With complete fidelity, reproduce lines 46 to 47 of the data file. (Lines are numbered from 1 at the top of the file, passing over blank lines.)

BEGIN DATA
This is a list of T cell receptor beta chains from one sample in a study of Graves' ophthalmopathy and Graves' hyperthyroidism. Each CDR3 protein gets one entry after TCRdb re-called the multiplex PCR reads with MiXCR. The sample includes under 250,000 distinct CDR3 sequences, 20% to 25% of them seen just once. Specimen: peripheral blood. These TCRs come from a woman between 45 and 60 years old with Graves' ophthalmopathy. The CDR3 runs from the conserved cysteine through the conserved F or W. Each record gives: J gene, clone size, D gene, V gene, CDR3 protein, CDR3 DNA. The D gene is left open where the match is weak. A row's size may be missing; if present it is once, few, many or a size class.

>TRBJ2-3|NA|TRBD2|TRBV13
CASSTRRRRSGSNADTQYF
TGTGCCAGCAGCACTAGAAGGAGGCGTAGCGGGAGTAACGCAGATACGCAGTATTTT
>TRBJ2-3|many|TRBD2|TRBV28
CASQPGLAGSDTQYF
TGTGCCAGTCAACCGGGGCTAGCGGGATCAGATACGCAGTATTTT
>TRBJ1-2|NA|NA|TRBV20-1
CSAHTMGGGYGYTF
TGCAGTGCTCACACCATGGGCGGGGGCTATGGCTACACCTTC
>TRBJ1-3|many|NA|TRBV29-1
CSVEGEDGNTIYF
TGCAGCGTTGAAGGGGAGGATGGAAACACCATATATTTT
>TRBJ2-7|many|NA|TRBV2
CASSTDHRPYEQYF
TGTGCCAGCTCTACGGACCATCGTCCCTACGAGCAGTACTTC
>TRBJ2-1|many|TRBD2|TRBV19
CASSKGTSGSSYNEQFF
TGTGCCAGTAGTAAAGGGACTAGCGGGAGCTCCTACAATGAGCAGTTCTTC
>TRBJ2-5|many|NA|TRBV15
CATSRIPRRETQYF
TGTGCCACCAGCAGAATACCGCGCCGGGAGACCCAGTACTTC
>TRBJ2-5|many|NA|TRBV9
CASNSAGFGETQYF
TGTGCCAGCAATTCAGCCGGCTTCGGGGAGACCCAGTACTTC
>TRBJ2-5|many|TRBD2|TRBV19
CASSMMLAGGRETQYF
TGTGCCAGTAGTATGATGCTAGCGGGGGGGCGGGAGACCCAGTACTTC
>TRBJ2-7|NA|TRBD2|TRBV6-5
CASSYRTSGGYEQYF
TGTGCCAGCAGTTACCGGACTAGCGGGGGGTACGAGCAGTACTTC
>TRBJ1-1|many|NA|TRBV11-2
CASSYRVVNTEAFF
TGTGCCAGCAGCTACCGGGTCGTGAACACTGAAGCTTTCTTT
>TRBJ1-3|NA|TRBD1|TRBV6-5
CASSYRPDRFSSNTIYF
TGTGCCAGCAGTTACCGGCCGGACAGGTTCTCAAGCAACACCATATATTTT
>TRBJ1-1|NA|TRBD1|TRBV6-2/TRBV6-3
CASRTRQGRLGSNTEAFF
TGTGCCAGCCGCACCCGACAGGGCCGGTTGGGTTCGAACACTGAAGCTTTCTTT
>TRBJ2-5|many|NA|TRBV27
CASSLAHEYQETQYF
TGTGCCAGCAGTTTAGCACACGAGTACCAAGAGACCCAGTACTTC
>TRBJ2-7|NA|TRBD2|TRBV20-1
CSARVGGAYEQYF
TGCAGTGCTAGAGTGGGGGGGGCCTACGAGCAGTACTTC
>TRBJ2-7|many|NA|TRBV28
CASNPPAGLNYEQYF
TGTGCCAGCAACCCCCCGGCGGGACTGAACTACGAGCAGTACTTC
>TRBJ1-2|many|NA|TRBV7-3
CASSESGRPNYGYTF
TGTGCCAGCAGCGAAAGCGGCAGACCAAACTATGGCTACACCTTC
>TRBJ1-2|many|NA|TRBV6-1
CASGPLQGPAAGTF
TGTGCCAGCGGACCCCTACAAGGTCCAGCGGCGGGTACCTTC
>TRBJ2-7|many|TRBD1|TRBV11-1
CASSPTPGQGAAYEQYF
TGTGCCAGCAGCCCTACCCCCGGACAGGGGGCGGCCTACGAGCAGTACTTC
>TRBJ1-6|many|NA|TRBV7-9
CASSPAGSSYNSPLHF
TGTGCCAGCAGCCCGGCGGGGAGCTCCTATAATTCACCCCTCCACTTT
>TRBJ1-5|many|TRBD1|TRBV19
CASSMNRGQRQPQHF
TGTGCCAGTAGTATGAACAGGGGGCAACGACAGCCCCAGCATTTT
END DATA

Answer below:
TGCAGTGCTAGAGTGGGGGGGGCCTACGAGCAGTACTTC
>TRBJ2-7|many|NA|TRBV28